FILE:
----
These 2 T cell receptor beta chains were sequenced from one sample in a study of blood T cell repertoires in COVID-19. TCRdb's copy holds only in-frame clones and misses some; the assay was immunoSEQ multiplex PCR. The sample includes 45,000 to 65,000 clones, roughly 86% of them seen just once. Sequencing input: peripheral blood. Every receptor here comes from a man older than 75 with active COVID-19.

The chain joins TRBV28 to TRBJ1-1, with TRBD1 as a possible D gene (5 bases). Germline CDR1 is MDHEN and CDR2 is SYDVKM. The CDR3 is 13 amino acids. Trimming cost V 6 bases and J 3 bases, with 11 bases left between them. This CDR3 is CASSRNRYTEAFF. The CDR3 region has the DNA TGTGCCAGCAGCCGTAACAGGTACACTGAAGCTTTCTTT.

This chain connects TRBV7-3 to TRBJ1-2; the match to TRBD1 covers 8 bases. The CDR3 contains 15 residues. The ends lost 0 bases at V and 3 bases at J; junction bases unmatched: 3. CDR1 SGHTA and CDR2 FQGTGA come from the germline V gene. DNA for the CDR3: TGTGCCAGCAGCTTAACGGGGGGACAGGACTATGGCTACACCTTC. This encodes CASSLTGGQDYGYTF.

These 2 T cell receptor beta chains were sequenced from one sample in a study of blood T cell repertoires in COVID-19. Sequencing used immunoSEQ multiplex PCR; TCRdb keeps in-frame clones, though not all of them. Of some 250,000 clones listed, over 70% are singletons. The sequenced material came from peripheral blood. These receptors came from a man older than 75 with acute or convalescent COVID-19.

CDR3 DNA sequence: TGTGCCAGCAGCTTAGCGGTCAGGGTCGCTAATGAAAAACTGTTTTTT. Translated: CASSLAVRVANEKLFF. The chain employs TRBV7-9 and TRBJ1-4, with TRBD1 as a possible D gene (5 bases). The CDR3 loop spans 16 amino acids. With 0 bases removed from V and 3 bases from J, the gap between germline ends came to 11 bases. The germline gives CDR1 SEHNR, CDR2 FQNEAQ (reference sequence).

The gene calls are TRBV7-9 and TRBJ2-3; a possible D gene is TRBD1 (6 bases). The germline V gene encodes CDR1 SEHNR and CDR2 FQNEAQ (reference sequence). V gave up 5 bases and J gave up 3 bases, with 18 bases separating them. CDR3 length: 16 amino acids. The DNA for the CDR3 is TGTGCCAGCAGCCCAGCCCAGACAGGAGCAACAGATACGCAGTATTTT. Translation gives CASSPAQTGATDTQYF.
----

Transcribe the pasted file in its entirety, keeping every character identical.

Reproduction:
These 2 T cell receptor beta chains were sequenced from one sample in a study of blood T cell repertoires in COVID-19. TCRdb's copy holds only in-frame clones and misses some; the assay was immunoSEQ multiplex PCR. The sample includes 45,000 to 65,000 clones, roughly 86% of them seen just once. Sequencing input: peripheral blood. Every receptor here comes from a man older than 75 with active COVID-19.

The chain joins TRBV28 to TRBJ1-1, with TRBD1 as a possible D gene (5 bases). Germline CDR1 is MDHEN and CDR2 is SYDVKM. The CDR3 is 13 amino acids. Trimming cost V 6 bases and J 3 bases, with 11 bases left between them. This CDR3 is CASSRNRYTEAFF. The CDR3 region has the DNA TGTGCCAGCAGCCGTAACAGGTACACTGAAGCTTTCTTT.

This chain connects TRBV7-3 to TRBJ1-2; the match to TRBD1 covers 8 bases. The CDR3 contains 15 residues. The ends lost 0 bases at V and 3 bases at J; junction bases unmatched: 3. CDR1 SGHTA and CDR2 FQGTGA come from the germline V gene. DNA for the CDR3: TGTGCCAGCAGCTTAACGGGGGGACAGGACTATGGCTACACCTTC. This encodes CASSLTGGQDYGYTF.

These 2 T cell receptor beta chains were sequenced from one sample in a study of blood T cell repertoires in COVID-19. Sequencing used immunoSEQ multiplex PCR; TCRdb keeps in-frame clones, though not all of them. Of some 250,000 clones listed, over 70% are singletons. The sequenced material came from peripheral blood. These receptors came from a man older than 75 with acute or convalescent COVID-19.

CDR3 DNA sequence: TGTGCCAGCAGCTTAGCGGTCAGGGTCGCTAATGAAAAACTGTTTTTT. Translated: CASSLAVRVANEKLFF. The chain employs TRBV7-9 and TRBJ1-4, with TRBD1 as a possible D gene (5 bases). The CDR3 loop spans 16 amino acids. With 0 bases removed from V and 3 bases from J, the gap between germline ends came to 11 bases. The germline gives CDR1 SEHNR, CDR2 FQNEAQ (reference sequence).

The gene calls are TRBV7-9 and TRBJ2-3; a possible D gene is TRBD1 (6 bases). The germline V gene encodes CDR1 SEHNR and CDR2 FQNEAQ (reference sequence). V gave up 5 bases and J gave up 3 bases, with 18 bases separating them. CDR3 length: 16 amino acids. The DNA for the CDR3 is TGTGCCAGCAGCCCAGCCCAGACAGGAGCAACAGATACGCAGTATTTT. Translation gives CASSPAQTGATDTQYF.